[Opinion] Queerbaiting hurts the LGBTQ+ community

Abby Marton, Section editor

As humans, we often gravitate towards people we are similar to. We tend to join clubs involving like-minded people or watch certain movies containing characters we can relate with. This principle applies even more to those who feel like an outcast or significantly different than their peers.  

The media often takes advantage of this notion by participating in what is known as “queerbaiting.” As defined by Pink News, queerbaiting is “a term which refers to authors, writers or showrunners (etc.) attempting to attract an LGBTQ+ audience by hinting at same-sex relationships between characters, though they’re never actually consummated.” 

The goal is to entice the LGBTQ+ youth with the idea that they are not alone, but rather represented, for the purpose of gaining viewers. The idea itself seems harmless until the flash of LGBTQ+ representation is over and the show or other media returns to its regularly scheduled heteronormative programming. This tells young LGBTQ+ identifying people that their sexuality is just for others’ enjoyment and not actually valid. 

Queerbaiting does not just occur in television shows or movies, it is just as prevalent on social media platforms such as TikTok or Instagram.  

On April 1, 2020, I opened TikTok to see #queerbaiting all throughout my “For You Page”; the page that displays the most trending videos on the app. Popular TikTok influencer Zachary Smith had taken to social media to fake coming out as bisexual as an April Fools’ Day prank. 

Smith’a 2.7 million followers consist mainly of children, who were inspired by his bravery, only to be let down by the implication that their sexuality is nothing more than a joke or skit to gain views and likes. 

However, in an interview with the Huffington Post the following month, Smith announced that he was actually bisexual but was too afraid at the time to break his persona.  Despite the explanation and apology offered in the interview, it is indisputable that his April Fools’ Day prank added fuel to the queerbaiting fire.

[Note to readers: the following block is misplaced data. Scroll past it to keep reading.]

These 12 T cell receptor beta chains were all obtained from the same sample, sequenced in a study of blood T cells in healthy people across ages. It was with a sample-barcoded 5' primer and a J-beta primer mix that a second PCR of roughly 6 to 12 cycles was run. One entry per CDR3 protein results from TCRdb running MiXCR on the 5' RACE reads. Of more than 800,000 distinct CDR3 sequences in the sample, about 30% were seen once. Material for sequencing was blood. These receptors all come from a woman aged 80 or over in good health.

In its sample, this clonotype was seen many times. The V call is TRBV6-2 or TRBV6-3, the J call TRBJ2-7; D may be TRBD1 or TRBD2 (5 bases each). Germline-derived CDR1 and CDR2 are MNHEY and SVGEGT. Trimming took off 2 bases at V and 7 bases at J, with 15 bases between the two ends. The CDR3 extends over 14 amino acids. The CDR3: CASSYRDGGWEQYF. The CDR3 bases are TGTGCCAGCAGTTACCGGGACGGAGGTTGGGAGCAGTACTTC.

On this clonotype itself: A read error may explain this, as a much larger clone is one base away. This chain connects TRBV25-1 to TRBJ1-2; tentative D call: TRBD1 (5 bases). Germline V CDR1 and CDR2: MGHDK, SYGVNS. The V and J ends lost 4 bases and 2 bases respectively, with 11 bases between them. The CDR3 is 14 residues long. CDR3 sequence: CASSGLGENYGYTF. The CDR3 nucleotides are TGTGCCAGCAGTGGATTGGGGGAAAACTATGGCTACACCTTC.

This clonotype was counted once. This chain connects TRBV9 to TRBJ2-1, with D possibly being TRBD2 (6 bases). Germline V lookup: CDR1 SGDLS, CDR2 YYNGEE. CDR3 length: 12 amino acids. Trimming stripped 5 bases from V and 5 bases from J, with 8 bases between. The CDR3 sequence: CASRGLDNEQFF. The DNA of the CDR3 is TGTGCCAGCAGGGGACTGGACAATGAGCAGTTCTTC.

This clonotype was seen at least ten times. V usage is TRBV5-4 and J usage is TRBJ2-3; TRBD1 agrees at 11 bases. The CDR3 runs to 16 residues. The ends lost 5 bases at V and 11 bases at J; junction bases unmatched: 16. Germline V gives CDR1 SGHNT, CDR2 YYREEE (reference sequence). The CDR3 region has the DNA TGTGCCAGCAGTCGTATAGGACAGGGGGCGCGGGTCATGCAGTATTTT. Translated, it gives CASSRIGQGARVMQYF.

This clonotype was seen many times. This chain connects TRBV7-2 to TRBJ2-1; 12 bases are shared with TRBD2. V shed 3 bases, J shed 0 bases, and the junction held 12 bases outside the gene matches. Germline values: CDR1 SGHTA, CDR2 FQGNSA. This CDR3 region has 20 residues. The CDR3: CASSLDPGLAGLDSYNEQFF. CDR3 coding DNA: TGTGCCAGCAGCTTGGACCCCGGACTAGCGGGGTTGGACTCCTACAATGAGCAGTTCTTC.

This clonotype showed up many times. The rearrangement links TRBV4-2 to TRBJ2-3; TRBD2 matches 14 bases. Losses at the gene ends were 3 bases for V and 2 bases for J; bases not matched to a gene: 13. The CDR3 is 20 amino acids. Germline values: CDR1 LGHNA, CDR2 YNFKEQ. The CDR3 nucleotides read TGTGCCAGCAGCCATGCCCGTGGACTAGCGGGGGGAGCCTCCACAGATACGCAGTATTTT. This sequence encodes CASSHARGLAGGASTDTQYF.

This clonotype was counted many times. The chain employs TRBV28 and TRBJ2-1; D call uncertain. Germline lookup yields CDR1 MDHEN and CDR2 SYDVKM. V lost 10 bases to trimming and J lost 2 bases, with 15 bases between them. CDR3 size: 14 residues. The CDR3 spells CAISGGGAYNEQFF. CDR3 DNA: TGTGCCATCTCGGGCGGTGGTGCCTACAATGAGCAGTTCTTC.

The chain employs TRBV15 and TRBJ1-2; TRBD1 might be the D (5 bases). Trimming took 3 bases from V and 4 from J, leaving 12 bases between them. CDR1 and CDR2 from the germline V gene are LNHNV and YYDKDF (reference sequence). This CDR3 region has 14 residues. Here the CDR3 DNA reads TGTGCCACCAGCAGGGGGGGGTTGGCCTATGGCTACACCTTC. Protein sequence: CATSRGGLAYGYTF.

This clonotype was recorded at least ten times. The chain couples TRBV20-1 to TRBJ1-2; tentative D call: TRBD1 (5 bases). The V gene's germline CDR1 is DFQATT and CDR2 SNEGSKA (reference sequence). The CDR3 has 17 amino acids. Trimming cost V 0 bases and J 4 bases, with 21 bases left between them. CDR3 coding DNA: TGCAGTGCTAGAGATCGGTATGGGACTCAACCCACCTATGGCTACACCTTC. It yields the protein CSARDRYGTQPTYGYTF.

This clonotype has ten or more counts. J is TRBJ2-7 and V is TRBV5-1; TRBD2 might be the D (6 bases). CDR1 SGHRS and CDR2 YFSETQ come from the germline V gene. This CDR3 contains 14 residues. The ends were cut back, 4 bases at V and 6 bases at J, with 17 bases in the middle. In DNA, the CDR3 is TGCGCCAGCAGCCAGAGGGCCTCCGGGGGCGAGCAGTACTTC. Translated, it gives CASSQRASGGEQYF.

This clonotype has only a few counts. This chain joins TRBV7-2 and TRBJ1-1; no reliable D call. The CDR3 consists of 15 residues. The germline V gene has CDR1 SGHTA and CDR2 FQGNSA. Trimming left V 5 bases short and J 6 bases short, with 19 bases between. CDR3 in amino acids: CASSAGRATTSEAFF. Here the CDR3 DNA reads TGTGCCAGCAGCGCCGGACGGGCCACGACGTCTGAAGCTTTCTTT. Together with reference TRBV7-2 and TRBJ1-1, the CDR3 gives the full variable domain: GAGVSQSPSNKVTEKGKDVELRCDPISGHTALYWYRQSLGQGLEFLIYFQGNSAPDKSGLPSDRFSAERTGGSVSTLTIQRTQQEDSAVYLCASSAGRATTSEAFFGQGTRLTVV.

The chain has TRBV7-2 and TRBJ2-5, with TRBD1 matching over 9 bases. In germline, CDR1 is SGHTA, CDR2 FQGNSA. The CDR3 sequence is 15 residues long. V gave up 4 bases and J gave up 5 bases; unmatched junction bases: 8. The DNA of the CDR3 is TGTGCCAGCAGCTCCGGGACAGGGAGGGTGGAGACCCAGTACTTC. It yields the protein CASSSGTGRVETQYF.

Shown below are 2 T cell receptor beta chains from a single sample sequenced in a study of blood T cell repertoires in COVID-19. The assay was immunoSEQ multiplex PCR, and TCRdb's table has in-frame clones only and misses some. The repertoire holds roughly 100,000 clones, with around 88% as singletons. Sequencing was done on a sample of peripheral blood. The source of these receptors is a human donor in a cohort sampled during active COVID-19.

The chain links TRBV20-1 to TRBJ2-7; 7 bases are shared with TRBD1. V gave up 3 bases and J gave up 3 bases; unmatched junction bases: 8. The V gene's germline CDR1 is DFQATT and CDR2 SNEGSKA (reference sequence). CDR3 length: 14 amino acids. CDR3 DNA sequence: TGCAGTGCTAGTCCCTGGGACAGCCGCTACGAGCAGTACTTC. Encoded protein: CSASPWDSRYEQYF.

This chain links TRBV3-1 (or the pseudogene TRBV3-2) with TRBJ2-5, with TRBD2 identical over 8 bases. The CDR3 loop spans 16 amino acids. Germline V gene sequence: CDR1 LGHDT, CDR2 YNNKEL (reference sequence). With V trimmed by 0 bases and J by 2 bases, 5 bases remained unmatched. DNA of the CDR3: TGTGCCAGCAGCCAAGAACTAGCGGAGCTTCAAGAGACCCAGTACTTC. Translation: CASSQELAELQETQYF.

Another form of queerbaiting is the use of stereotypes in order to purposefully portray someone who is heterosexual as being part of the LGBTQ+ community. On TikTok, it is not uncommon to see heterosexual males using stereotypical mannerisms such as a high pitched voice or a limp wrist to resemble a homosexual male in a joking manner.

Pop singer Ariana Grande additionally sparked controversy in 2019 with her “break up with your girlfriend, i’m bored” music video. In the video, Grande constantly teases an intimate relationship (though it is never consummated) between her and another female character who is involved in a heterosexual relationship. 

While this teasing led viewers on and used gay culture as a marketing tactic, it also encouraged the misconception that bisexual women are more likely to cheat on their significant others. 

Not only does this form of queerbaiting invalidate one’s sexuality, but it also perpetuates harmful stereotypes and stigmas surrounding the LGBTQ+ community. These stereotypes go on to influence a commonality in impressionable LGBTQ+ youth known as internalized homophobia. 

Internalized homophobia is characterized as a LGBTQ+ person’s negative attitude towards oneself due to their own sexuality. This often shows up in the form of self-hatred, shame, fear, anxiety, and depression.

As someone who has experienced and continues to experience internalized homophobia firsthand, I can attest to the claim that the pushing of these stereotypes makes coming to terms with your own sexuality a lot harder than it would be otherwise. 

At the end of the day, it is understood that not every same-sex relationship or character will be portrayed in the media exactly the same or with a happy ending (nor should they be). However, the hope is that going forward, the LGBTQ+ community will be given full and honest representation while avoiding common stereotypes.